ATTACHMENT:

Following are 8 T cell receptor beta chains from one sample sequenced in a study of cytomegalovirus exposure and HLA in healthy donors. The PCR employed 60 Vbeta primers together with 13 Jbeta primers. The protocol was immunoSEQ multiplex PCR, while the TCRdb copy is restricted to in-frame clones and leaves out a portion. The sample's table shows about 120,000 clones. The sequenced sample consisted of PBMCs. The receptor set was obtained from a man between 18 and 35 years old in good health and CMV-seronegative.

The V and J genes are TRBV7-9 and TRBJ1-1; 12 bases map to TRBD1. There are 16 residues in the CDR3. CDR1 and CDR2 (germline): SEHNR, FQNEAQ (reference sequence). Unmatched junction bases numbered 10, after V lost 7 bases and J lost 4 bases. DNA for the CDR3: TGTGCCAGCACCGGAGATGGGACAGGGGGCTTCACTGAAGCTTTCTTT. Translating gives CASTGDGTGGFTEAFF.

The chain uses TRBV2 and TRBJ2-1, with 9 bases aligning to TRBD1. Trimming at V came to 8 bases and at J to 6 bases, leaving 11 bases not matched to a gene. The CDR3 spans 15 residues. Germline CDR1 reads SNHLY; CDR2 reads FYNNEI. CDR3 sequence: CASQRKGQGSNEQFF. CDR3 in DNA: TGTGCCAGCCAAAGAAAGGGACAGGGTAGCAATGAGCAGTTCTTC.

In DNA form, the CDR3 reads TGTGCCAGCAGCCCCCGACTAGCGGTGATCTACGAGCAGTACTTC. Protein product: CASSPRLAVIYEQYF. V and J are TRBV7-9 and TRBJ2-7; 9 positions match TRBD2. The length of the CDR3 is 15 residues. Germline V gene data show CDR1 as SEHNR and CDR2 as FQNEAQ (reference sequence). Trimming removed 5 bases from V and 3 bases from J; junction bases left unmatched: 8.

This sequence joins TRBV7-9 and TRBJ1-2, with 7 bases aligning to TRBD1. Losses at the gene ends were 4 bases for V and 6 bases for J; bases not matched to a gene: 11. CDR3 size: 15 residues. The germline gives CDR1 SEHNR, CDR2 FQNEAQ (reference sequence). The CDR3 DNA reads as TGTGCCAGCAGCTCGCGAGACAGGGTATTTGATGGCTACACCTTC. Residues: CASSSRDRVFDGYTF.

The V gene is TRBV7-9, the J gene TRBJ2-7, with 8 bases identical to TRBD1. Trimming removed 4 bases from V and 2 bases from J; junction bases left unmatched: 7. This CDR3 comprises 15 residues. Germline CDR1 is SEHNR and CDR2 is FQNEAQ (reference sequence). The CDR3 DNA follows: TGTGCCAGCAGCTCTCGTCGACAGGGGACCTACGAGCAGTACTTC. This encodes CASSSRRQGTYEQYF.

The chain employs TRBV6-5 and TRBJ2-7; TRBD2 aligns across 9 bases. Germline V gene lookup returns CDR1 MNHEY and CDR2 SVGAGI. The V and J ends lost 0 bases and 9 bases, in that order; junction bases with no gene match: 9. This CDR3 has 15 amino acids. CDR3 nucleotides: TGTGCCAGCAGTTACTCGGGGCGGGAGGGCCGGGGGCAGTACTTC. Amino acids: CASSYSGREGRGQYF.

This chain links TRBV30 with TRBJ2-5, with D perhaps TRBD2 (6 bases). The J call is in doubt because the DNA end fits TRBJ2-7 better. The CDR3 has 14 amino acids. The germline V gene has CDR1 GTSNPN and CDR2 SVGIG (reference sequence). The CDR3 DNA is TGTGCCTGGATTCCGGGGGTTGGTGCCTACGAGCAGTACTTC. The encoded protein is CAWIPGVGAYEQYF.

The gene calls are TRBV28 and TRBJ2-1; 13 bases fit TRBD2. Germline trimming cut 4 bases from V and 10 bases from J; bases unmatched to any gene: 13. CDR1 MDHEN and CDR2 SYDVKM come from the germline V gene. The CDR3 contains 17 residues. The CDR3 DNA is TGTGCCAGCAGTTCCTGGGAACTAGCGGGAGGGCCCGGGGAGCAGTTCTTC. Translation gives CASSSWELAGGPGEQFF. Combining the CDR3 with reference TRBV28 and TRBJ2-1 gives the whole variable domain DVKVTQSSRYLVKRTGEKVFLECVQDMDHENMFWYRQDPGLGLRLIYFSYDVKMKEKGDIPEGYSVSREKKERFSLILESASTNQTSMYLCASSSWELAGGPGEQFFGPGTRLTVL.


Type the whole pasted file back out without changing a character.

Following are 8 T cell receptor beta chains from one sample sequenced in a study of cytomegalovirus exposure and HLA in healthy donors. The PCR employed 60 Vbeta primers together with 13 Jbeta primers. The protocol was immunoSEQ multiplex PCR, while the TCRdb copy is restricted to in-frame clones and leaves out a portion. The sample's table shows about 120,000 clones. The sequenced sample consisted of PBMCs. The receptor set was obtained from a man between 18 and 35 years old in good health and CMV-seronegative.

The V and J genes are TRBV7-9 and TRBJ1-1; 12 bases map to TRBD1. There are 16 residues in the CDR3. CDR1 and CDR2 (germline): SEHNR, FQNEAQ (reference sequence). Unmatched junction bases numbered 10, after V lost 7 bases and J lost 4 bases. DNA for the CDR3: TGTGCCAGCACCGGAGATGGGACAGGGGGCTTCACTGAAGCTTTCTTT. Translating gives CASTGDGTGGFTEAFF.

The chain uses TRBV2 and TRBJ2-1, with 9 bases aligning to TRBD1. Trimming at V came to 8 bases and at J to 6 bases, leaving 11 bases not matched to a gene. The CDR3 spans 15 residues. Germline CDR1 reads SNHLY; CDR2 reads FYNNEI. CDR3 sequence: CASQRKGQGSNEQFF. CDR3 in DNA: TGTGCCAGCCAAAGAAAGGGACAGGGTAGCAATGAGCAGTTCTTC.

In DNA form, the CDR3 reads TGTGCCAGCAGCCCCCGACTAGCGGTGATCTACGAGCAGTACTTC. Protein product: CASSPRLAVIYEQYF. V and J are TRBV7-9 and TRBJ2-7; 9 positions match TRBD2. The length of the CDR3 is 15 residues. Germline V gene data show CDR1 as SEHNR and CDR2 as FQNEAQ (reference sequence). Trimming removed 5 bases from V and 3 bases from J; junction bases left unmatched: 8.

This sequence joins TRBV7-9 and TRBJ1-2, with 7 bases aligning to TRBD1. Losses at the gene ends were 4 bases for V and 6 bases for J; bases not matched to a gene: 11. CDR3 size: 15 residues. The germline gives CDR1 SEHNR, CDR2 FQNEAQ (reference sequence). The CDR3 DNA reads as TGTGCCAGCAGCTCGCGAGACAGGGTATTTGATGGCTACACCTTC. Residues: CASSSRDRVFDGYTF.

The V gene is TRBV7-9, the J gene TRBJ2-7, with 8 bases identical to TRBD1. Trimming removed 4 bases from V and 2 bases from J; junction bases left unmatched: 7. This CDR3 comprises 15 residues. Germline CDR1 is SEHNR and CDR2 is FQNEAQ (reference sequence). The CDR3 DNA follows: TGTGCCAGCAGCTCTCGTCGACAGGGGACCTACGAGCAGTACTTC. This encodes CASSSRRQGTYEQYF.

The chain employs TRBV6-5 and TRBJ2-7; TRBD2 aligns across 9 bases. Germline V gene lookup returns CDR1 MNHEY and CDR2 SVGAGI. The V and J ends lost 0 bases and 9 bases, in that order; junction bases with no gene match: 9. This CDR3 has 15 amino acids. CDR3 nucleotides: TGTGCCAGCAGTTACTCGGGGCGGGAGGGCCGGGGGCAGTACTTC. Amino acids: CASSYSGREGRGQYF.

This chain links TRBV30 with TRBJ2-5, with D perhaps TRBD2 (6 bases). The J call is in doubt because the DNA end fits TRBJ2-7 better. The CDR3 has 14 amino acids. The germline V gene has CDR1 GTSNPN and CDR2 SVGIG (reference sequence). The CDR3 DNA is TGTGCCTGGATTCCGGGGGTTGGTGCCTACGAGCAGTACTTC. The encoded protein is CAWIPGVGAYEQYF.

The gene calls are TRBV28 and TRBJ2-1; 13 bases fit TRBD2. Germline trimming cut 4 bases from V and 10 bases from J; bases unmatched to any gene: 13. CDR1 MDHEN and CDR2 SYDVKM come from the germline V gene. The CDR3 contains 17 residues. The CDR3 DNA is TGTGCCAGCAGTTCCTGGGAACTAGCGGGAGGGCCCGGGGAGCAGTTCTTC. Translation gives CASSSWELAGGPGEQFF. Combining the CDR3 with reference TRBV28 and TRBJ2-1 gives the whole variable domain DVKVTQSSRYLVKRTGEKVFLECVQDMDHENMFWYRQDPGLGLRLIYFSYDVKMKEKGDIPEGYSVSREKKERFSLILESASTNQTSMYLCASSSWELAGGPGEQFFGPGTRLTVL.